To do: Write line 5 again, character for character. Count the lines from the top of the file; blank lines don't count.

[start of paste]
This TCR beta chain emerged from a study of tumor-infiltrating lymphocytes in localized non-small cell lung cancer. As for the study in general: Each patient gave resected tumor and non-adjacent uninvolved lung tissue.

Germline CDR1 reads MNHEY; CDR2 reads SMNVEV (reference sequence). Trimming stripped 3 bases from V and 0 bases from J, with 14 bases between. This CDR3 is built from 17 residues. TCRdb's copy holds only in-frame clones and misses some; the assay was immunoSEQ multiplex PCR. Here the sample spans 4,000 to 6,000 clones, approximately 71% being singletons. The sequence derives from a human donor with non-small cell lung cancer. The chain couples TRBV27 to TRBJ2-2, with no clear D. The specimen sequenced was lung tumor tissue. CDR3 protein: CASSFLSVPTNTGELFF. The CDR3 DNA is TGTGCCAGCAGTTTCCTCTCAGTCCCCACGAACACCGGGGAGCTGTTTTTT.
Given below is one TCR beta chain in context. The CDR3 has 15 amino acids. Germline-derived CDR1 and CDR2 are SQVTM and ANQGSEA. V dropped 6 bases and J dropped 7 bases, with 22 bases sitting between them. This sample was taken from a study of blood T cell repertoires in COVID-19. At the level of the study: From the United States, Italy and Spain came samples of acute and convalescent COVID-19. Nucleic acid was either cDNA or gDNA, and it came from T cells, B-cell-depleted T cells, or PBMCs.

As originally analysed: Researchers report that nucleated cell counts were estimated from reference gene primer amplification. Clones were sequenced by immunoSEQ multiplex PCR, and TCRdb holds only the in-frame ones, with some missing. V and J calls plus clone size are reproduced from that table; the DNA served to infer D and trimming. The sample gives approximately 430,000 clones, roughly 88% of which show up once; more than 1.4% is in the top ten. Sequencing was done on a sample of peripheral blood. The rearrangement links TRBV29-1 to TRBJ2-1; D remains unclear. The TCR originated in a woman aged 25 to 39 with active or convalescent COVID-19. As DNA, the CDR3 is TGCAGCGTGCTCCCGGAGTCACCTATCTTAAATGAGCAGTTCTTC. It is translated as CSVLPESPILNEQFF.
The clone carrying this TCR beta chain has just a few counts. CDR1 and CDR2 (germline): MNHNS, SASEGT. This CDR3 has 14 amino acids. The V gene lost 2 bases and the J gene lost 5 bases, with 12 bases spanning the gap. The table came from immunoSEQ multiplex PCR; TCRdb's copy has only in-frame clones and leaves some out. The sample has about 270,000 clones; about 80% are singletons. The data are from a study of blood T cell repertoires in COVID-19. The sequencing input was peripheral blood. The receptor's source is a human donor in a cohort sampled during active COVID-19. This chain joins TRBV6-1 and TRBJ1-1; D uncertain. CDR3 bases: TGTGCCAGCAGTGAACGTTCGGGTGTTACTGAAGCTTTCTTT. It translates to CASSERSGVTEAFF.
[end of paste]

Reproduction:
The clone carrying this TCR beta chain has just a few counts. CDR1 and CDR2 (germline): MNHNS, SASEGT. This CDR3 has 14 amino acids. The V gene lost 2 bases and the J gene lost 5 bases, with 12 bases spanning the gap. The table came from immunoSEQ multiplex PCR; TCRdb's copy has only in-frame clones and leaves some out. The sample has about 270,000 clones; about 80% are singletons. The data are from a study of blood T cell repertoires in COVID-19. The sequencing input was peripheral blood. The receptor's source is a human donor in a cohort sampled during active COVID-19. This chain joins TRBV6-1 and TRBJ1-1; D uncertain. CDR3 bases: TGTGCCAGCAGTGAACGTTCGGGTGTTACTGAAGCTTTCTTT. It translates to CASSERSGVTEAFF.